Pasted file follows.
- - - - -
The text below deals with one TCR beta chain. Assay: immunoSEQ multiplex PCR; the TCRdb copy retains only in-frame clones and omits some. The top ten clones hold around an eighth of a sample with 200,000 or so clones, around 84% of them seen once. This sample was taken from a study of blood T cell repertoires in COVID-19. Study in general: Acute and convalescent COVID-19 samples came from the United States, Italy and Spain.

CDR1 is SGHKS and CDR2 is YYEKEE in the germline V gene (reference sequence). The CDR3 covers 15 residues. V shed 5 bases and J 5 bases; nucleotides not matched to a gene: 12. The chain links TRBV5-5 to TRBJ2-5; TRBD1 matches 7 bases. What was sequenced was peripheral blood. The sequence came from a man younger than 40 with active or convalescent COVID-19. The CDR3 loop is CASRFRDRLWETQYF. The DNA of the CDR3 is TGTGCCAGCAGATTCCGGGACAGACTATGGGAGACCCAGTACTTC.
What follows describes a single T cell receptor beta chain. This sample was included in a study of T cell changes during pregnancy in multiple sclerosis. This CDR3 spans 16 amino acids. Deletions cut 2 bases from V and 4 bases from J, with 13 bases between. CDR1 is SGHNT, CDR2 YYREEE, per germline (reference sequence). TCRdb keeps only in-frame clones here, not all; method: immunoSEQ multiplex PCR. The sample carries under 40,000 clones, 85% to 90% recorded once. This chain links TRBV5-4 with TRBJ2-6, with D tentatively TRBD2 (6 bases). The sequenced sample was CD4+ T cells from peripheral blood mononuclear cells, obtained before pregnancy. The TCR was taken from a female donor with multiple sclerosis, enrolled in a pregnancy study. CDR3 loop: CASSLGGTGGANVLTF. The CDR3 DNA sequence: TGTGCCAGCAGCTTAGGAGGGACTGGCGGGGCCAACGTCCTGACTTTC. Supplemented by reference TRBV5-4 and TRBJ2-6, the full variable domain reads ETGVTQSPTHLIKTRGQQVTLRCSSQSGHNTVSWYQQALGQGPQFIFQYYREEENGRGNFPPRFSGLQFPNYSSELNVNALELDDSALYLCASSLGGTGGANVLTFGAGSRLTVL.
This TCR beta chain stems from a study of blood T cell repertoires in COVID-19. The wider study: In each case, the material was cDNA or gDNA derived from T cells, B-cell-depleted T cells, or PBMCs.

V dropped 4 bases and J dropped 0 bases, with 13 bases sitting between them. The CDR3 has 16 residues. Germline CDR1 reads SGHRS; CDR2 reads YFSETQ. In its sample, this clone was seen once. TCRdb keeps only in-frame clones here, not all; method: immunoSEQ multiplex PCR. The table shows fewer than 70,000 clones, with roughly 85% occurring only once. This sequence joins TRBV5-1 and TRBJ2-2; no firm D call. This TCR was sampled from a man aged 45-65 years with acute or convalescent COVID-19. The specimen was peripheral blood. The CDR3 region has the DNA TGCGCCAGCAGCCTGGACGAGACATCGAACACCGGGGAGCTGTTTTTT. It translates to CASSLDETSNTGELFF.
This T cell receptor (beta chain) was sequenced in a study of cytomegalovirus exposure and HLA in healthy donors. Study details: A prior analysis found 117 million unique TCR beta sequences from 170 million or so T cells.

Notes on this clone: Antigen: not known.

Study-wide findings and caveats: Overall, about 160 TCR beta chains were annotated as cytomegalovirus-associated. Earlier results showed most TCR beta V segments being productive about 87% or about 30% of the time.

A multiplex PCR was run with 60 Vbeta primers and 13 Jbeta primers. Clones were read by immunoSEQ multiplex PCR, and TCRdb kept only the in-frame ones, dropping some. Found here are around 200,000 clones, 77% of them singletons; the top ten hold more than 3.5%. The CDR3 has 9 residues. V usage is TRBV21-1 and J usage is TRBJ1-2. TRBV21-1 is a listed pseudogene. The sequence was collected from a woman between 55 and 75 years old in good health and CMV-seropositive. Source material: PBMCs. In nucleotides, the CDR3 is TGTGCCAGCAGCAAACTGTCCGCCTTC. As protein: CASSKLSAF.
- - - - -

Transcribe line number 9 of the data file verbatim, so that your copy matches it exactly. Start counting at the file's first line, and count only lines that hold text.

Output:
A multiplex PCR was run with 60 Vbeta primers and 13 Jbeta primers. Clones were read by immunoSEQ multiplex PCR, and TCRdb kept only the in-frame ones, dropping some. Found here are around 200,000 clones, 77% of them singletons; the top ten hold more than 3.5%. The CDR3 has 9 residues. V usage is TRBV21-1 and J usage is TRBJ1-2. TRBV21-1 is a listed pseudogene. The sequence was collected from a woman between 55 and 75 years old in good health and CMV-seropositive. Source material: PBMCs. In nucleotides, the CDR3 is TGTGCCAGCAGCAAACTGTCCGCCTTC. As protein: CASSKLSAF.